History Of The Trophy Cup Sprint Car Race
Welcome to Thunderbowl Raceway for the 28th annual Trophy Cup race. You are attending the highest paying 360 sprint car race in the world, featuring not only a huge payout, but also the most talked about format in racing. This year’s three day total racing purse is $200,000+ made possible by the amazing level of support within the racing community. The Cup champion is guaranteed $28,000 total payout while the Saturday A main drivers are guaranteed at least $5000 for the three days combined.
This year a bonus is available on Saturday night for the drivers that start the 50-lap main in rows nine and ten. If one of these four drivers wins the Saturday main event and Cup title, they will be eligible for a bonus.
With 20 cars inverted by points, the two rows eligible means they are the top four in points entering the extra length main. If the driver starting 20th entering the main wins the race and championship, the total winnings for the three days will be a guaranteed $50,000. Start 19th and win the main and title and the check will be for $40,000. From 18th the reward will be $35,000 and if it is 17th starting able to win both race and points the total will be $30,000. All others in the 24-car field will receive the regular $28,000 to win the title.
Past Trophy Cup Winners
Gave the Make-A-Wish® Foundation $100,000!
Trophy Cup Grand Total Make-A-Wish Donations are now
History Of The Trophy Cup by Ron Rodda
In 1994 Dave Pusateri, the owner of Trophy City in San Jose CA, came up with the idea of an race that featured a main event that was fully inverted, putting the fastest cars at the rear for a passing filled race. The event was called the Trophy Cup and its remarkable history continues this year with the 28th annual race.
It is a winged 360 sprint show that draws attention to the West Coast from across the country. The Cup reaches a dramatic conclusion due to the final night main that puts the highest point cars close to the rear of the 24 car field. From qualifying on the first two nights to heat races and mains, drivers earn points and the highest total after the racing ends wins the Trophy Cup. There are two parts to the purse money, some is paid to drivers based on race finishes and the remainder is used to pay the top 24 cars in the point tally.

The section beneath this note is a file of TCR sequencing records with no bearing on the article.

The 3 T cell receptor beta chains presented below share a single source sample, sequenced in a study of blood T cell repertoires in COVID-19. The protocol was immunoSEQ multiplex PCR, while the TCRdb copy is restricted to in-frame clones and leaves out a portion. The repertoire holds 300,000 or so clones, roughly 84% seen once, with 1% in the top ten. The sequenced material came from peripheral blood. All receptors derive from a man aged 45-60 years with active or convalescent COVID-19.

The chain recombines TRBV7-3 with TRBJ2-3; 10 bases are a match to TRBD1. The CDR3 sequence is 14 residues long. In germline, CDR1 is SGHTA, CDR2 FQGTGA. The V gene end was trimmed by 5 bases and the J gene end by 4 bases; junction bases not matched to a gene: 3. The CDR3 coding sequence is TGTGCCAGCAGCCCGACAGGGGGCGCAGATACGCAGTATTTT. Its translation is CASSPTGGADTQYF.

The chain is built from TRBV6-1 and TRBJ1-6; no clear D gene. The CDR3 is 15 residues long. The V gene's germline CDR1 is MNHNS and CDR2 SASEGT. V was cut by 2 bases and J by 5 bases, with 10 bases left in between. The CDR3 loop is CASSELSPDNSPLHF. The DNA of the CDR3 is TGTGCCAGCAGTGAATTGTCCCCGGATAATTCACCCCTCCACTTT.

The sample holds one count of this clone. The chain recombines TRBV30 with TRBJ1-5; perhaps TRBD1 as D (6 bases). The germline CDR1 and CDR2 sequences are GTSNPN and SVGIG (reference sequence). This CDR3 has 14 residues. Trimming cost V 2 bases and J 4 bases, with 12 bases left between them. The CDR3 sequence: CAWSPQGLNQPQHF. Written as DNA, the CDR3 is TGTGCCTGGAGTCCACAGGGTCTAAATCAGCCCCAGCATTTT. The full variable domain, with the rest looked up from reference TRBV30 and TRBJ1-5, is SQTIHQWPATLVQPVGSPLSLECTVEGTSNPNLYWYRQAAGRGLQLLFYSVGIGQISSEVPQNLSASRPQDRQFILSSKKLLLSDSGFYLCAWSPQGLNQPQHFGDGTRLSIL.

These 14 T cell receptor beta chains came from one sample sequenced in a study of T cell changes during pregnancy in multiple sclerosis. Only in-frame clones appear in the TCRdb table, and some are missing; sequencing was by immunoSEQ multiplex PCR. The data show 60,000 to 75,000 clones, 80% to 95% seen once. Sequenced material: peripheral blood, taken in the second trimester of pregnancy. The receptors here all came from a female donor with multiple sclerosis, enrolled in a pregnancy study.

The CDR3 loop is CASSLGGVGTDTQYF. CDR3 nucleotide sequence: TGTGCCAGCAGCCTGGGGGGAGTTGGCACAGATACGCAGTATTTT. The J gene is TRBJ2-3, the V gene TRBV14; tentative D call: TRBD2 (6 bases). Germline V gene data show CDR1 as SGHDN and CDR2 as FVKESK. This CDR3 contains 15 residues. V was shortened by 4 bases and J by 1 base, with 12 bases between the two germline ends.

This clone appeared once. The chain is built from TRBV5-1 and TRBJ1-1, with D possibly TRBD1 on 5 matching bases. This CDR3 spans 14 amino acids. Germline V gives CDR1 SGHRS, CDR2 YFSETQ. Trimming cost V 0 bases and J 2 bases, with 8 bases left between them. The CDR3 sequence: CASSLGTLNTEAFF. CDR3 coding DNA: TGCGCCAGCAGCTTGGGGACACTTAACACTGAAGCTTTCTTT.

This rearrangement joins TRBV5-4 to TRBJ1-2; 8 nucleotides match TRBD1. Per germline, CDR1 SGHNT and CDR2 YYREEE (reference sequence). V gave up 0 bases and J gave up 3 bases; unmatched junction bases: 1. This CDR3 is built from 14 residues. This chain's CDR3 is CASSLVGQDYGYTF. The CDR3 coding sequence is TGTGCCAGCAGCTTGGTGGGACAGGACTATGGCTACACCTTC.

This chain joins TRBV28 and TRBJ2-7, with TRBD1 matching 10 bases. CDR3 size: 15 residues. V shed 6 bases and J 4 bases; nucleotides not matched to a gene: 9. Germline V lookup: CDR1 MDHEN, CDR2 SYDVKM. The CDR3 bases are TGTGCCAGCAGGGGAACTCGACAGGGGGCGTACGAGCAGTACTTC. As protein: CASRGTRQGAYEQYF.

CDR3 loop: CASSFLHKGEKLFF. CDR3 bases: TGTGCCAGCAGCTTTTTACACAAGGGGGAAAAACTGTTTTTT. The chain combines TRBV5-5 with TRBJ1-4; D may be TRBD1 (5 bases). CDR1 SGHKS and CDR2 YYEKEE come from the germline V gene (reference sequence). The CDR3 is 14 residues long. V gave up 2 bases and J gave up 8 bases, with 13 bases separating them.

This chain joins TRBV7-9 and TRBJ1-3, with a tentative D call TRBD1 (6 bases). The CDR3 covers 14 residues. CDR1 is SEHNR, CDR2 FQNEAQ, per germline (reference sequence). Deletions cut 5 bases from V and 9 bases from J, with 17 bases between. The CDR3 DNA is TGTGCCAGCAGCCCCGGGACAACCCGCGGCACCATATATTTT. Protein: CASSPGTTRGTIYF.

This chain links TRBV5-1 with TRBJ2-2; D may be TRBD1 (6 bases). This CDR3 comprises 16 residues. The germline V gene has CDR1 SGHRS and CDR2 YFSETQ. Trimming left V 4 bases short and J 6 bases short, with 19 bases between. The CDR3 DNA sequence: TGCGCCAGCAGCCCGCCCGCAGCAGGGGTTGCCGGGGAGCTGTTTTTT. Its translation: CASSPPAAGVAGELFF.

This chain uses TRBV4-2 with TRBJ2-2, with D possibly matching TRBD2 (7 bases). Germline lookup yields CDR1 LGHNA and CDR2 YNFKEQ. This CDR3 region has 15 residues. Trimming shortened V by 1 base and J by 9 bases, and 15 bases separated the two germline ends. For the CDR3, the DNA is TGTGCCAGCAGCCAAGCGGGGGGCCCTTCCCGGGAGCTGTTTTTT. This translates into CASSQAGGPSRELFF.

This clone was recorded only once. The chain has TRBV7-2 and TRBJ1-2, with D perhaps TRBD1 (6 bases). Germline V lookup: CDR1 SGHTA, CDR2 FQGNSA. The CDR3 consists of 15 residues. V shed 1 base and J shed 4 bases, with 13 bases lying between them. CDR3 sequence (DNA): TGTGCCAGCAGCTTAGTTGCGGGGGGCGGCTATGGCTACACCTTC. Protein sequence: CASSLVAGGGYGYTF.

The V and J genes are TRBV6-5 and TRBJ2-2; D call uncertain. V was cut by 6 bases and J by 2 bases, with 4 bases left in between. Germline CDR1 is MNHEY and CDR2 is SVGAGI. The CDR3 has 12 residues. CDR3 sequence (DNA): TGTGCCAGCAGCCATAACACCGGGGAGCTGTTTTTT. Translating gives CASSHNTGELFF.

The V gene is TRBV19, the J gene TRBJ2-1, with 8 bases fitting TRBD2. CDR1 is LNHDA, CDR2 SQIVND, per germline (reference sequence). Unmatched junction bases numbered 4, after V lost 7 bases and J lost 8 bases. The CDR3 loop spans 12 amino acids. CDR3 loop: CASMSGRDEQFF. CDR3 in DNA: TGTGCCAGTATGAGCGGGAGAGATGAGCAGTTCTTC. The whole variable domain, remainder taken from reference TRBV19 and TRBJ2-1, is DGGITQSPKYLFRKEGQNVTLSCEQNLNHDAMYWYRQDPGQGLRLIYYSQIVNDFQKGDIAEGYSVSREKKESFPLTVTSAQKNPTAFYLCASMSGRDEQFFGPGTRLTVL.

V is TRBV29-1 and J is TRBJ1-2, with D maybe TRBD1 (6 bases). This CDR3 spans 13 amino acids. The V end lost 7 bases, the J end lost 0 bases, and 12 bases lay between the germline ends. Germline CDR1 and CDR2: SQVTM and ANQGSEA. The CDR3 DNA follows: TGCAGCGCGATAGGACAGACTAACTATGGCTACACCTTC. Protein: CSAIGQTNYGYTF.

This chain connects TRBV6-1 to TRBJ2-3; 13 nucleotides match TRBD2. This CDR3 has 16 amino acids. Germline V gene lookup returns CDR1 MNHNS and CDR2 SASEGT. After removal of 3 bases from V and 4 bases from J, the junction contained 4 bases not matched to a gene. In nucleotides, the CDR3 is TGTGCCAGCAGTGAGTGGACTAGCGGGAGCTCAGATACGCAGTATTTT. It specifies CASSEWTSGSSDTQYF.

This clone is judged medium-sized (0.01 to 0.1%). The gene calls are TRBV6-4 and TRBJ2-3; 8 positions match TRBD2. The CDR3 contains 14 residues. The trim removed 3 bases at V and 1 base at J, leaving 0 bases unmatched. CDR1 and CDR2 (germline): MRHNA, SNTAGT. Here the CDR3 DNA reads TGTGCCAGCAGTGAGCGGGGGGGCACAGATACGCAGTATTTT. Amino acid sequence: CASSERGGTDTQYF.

Over the years the format has been adjusted. To make qualifying more consistently fair, the drivers are split into groups A and B. Each group has its own fastest qualifier so two drivers will earn 150 points for fast time. Heat races are within each group, i.e., the A group has their own heats and likewise with B group. Once main events start, the groups are now combined for determining lineups, based on results from the heat races.
On Friday B group will qualify first and the order of cars within each group will be reversed. The format mirrors Thursday action and, once completed, drivers will use their higher point total from the first two nights to carry into Saturday. A driver may have a tough night on Thursday but gets another chance the next night. Saturday will not have qualifying but heats and mains, culminating with the 50 lap, invert 20 main event.
The Trophy Cup has always been a cooperative effort among businesses, the host track, fans, and all the volunteers that shape the Trophy Cup organization. The event has earned the Short Track Race of the Year from National Speed Sport News, an award befitting the level of competition that fans have enjoyed each year.
San Jose Speedway was the host track until closing in 1999 and the inaugural victory went to Ronnie Day. A one day format in its early years, two mains were raced and Day won the first one and started next to last as a result of his point total in the finale. Kevin Pylant and Brent Kaeding won the next two years.. The first 3 years the show featured winged 410 sprints. Concerns over car count prompted the change to the 360 engine and the move to a two day format allowed teams to not have to race two mains in one night.
In 1997 Mark Kinser took the treasure back to Oolitic, IN. Brent Kaeding won his 2nd title in 1998 and the following year was the last for San Jose Speedway as the track closed and an era in racing concluded with another BK title. Terry McCarl won the Saturday main, the last race ever on San Jose’s third mile clay.